Alpacas - What are They Like?
Alpacas as a Lifestyle
Raising alpacas as a lifestyle can be very rewarding! They do not require a lot of space, nor do they eat a lot. When feeding them through the winter, they cost about as much as a dog. When making this reference, think about a German Shepherd, not a Yorkie. Hobby farming is one way many people start...often it escalates from there to a full time business. They are so adorable, who could resist!
Several alpacas can be raised on the smallest of land parcels. Rule of thumb is between five and ten per acre. This is why alpacas are the ideal livestock animal for hobby farmers or anyone without a lot of land. They are not as hard on the environment as cows are, as they have soft padded feet, and toes...not hooves like cows. They also have common dung piles, so cleaning the paddocks is much easier.
They will eat grass and many weeds, so feeding them through the summer is easy....just allow them to graze. They can be fed commercial pellets, but it is best if they are given a diet of good hay. The pellets are better used as a supplement as opposed to them being their main diet. They can survive harsh conditions, but this does not excuse improper feeding.
Be sure to have a fresh supply of water available to them at all times, especially when the sun is hot. They will succumb to heat exhaustion much quicker than some animals, so also be sure they have plenty of shade. This is also a good reason to shear them in early summer. Even though they originate from harsher climates, it is still best if they have protection from the elements. A barn or shelter of some sort, and straw for bedding in the winter. In the summer, a cool place they can retreat to is best. When it is hot, they also like to be sprayed with water, or will roll around in the dust to cool off.
Their small size and easy to care for demeanor make them ideal for anyone to raise, including women, seniors, or people with disabilities or limited mobility. Children are less likely to get hurt around alpacas as opposed to cows. They are not overly aggressive, except when feeling threatened. The worst that can happen to a person is being spit on (and from what I hear, it is not a pleasant thing). Being kicked is another danger, but they do not carry the force or the weight as a cow or horse. Yes, they will bruise you, but will not break any bones.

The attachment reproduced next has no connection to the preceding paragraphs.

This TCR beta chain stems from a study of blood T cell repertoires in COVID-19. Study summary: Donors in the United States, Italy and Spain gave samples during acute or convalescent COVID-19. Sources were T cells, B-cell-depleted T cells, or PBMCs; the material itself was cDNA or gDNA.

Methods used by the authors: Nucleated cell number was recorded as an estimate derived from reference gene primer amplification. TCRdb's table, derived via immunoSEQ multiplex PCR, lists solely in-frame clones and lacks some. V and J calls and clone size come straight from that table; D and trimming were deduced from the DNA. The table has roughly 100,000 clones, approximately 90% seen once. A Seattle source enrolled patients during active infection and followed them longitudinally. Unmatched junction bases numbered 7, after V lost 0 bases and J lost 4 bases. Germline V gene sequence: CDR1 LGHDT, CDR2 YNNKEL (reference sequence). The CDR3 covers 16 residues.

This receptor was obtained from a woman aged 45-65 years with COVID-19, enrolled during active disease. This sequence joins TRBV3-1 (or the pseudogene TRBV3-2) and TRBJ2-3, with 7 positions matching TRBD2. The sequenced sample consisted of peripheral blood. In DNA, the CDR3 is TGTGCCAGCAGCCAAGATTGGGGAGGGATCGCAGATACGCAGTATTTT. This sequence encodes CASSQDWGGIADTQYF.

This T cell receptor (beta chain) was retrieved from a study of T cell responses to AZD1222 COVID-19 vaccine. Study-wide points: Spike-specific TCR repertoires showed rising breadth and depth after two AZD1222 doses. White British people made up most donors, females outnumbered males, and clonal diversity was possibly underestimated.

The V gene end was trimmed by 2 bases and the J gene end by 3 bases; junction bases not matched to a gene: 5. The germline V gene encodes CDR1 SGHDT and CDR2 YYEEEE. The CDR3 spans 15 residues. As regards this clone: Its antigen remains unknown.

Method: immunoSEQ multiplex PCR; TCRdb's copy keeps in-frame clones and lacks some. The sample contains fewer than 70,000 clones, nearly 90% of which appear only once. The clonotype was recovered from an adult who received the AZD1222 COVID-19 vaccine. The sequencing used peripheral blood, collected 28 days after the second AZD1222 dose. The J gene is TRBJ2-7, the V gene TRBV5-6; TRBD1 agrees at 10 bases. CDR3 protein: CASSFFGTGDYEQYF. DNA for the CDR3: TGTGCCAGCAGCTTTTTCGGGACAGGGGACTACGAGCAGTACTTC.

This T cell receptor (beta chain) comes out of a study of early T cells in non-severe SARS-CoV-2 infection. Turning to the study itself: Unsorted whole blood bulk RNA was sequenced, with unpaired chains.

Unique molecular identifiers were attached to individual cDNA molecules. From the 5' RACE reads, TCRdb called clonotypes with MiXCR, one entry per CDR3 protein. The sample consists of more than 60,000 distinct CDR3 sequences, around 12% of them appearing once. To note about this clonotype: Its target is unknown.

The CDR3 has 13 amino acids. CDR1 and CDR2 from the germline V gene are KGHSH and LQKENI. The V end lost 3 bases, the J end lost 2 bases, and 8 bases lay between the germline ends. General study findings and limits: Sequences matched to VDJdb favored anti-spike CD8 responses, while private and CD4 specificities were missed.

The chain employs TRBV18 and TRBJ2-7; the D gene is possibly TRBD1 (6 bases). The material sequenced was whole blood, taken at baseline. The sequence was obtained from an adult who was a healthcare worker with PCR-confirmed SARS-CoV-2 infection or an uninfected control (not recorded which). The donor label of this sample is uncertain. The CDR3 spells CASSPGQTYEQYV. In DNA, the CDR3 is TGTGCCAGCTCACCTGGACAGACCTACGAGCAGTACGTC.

Alpacas are raised mainly for their fleece. Quality of fleece determines the value of the animal. Breeders aim for the best breeding stock, as this is where the most money is made. Alpaca fleece is very soft, and is hypo-allergenic...due to the fact it does not contain lanolin like sheep`s wool does. They are shorn in late spring or early summer, and the fleece is processed to make everything from sweaters to socks....and many things in between. One of the nicest things I`ve seen made from alpaca fleece is a rug...it was so soft!
This has been just a fraction of the information available on alpacas. I know I have barely grazed the surface, but I am hopeful I have piqued an interest. I do not own any alpacas as of yet, but am in the process of getting set up so I can buy a starter package. (I currently have a couple of cows...my daughter`s 4H project and pen mate. I am not a big woman, and get very intimidated by them, especially when they are trying to get their heads in the feed bucket before I am able to dump it in the trough.)
The picture above was taken at an alpaca farm about half an hour from my home. The animals had been shorn the week before, so they look a little funny. Personally, I think it gives them character. I had a very nice, informative chat with the owner, and he was kind enough to catch a cria (baby) for me so I could feel how soft the fleece was. Come springtime, I will be visiting him again with some cash in hand for my first purchase.
There are many resources available on alpacas. Please do your research on them before you buy so you are able to provide them adequate food, shelter and water....plus lots of love!
Update...May 8, 2010
I drove by the Alpaca Farm mentioned in this article, and they were all out grazing. There were at least 50 there, and no babies yet. They haven't been shorn yet this year, so look all nice and fuzzy. They were close to the road, but when I slowed down to get a better look, they all started running back toward their shelter. I guess they didn't much care for the sound of my truck.
Seeing that many makes me want them even more. The winter was not kind to us, so I was unable to save up enough money to buy the Starter Package I wanted. I am optimistic the summer will be better, as I have started getting active with my crafting, quilting and gardening again. I will be using my earnings from my sales to improve our farmyard so we can start enjoying these lovely animals each and every day.
And, after getting kicked by the cow and being pinned up against the barn wall, I am very much looking forward to raising animals that have a milder demeanor.
Update #2 - August 2011
It took us awhile, but we were finally able to purchase our first small herd of alpacas in June of this year. They are a delight to own and my only regret is we didn't get them sooner. We possible have a cria (baby) or two on the way; a couple of our girls are getting chunky and not letting the boys anywhere near them. I do hope they have them before the really cold temperatures set in.
This content is accurate and true to the best of the author’s knowledge and is not meant to substitute for formal and individualized advice from a qualified professional.
© 2010 Diane Ziomek